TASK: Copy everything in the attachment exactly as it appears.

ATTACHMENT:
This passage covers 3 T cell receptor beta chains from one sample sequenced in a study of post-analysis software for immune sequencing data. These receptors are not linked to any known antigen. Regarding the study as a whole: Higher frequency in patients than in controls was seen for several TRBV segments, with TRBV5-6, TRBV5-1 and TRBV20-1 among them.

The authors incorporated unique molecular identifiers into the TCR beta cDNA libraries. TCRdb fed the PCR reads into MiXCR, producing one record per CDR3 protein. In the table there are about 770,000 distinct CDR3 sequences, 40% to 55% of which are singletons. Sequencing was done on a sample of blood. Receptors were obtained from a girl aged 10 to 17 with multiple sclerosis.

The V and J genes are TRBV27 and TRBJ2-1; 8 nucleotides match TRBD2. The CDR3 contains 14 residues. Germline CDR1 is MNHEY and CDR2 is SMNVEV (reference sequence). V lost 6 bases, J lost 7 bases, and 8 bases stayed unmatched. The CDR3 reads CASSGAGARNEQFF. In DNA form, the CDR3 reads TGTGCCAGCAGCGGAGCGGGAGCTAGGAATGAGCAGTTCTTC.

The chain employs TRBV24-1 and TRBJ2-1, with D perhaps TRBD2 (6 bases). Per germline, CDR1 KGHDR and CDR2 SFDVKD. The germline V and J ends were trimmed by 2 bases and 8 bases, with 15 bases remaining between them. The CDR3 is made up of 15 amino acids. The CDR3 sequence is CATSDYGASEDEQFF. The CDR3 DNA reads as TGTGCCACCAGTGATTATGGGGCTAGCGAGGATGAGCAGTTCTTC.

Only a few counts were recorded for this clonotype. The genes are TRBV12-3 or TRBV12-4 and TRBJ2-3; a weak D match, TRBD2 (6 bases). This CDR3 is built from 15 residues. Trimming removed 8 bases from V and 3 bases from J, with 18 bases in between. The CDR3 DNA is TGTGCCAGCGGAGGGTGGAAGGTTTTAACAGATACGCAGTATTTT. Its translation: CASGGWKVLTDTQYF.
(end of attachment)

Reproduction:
This passage covers 3 T cell receptor beta chains from one sample sequenced in a study of post-analysis software for immune sequencing data. These receptors are not linked to any known antigen. Regarding the study as a whole: Higher frequency in patients than in controls was seen for several TRBV segments, with TRBV5-6, TRBV5-1 and TRBV20-1 among them.

The authors incorporated unique molecular identifiers into the TCR beta cDNA libraries. TCRdb fed the PCR reads into MiXCR, producing one record per CDR3 protein. In the table there are about 770,000 distinct CDR3 sequences, 40% to 55% of which are singletons. Sequencing was done on a sample of blood. Receptors were obtained from a girl aged 10 to 17 with multiple sclerosis.

The V and J genes are TRBV27 and TRBJ2-1; 8 nucleotides match TRBD2. The CDR3 contains 14 residues. Germline CDR1 is MNHEY and CDR2 is SMNVEV (reference sequence). V lost 6 bases, J lost 7 bases, and 8 bases stayed unmatched. The CDR3 reads CASSGAGARNEQFF. In DNA form, the CDR3 reads TGTGCCAGCAGCGGAGCGGGAGCTAGGAATGAGCAGTTCTTC.

The chain employs TRBV24-1 and TRBJ2-1, with D perhaps TRBD2 (6 bases). Per germline, CDR1 KGHDR and CDR2 SFDVKD. The germline V and J ends were trimmed by 2 bases and 8 bases, with 15 bases remaining between them. The CDR3 is made up of 15 amino acids. The CDR3 sequence is CATSDYGASEDEQFF. The CDR3 DNA reads as TGTGCCACCAGTGATTATGGGGCTAGCGAGGATGAGCAGTTCTTC.

Only a few counts were recorded for this clonotype. The genes are TRBV12-3 or TRBV12-4 and TRBJ2-3; a weak D match, TRBD2 (6 bases). This CDR3 is built from 15 residues. Trimming removed 8 bases from V and 3 bases from J, with 18 bases in between. The CDR3 DNA is TGTGCCAGCGGAGGGTGGAAGGTTTTAACAGATACGCAGTATTTT. Its translation: CASGGWKVLTDTQYF.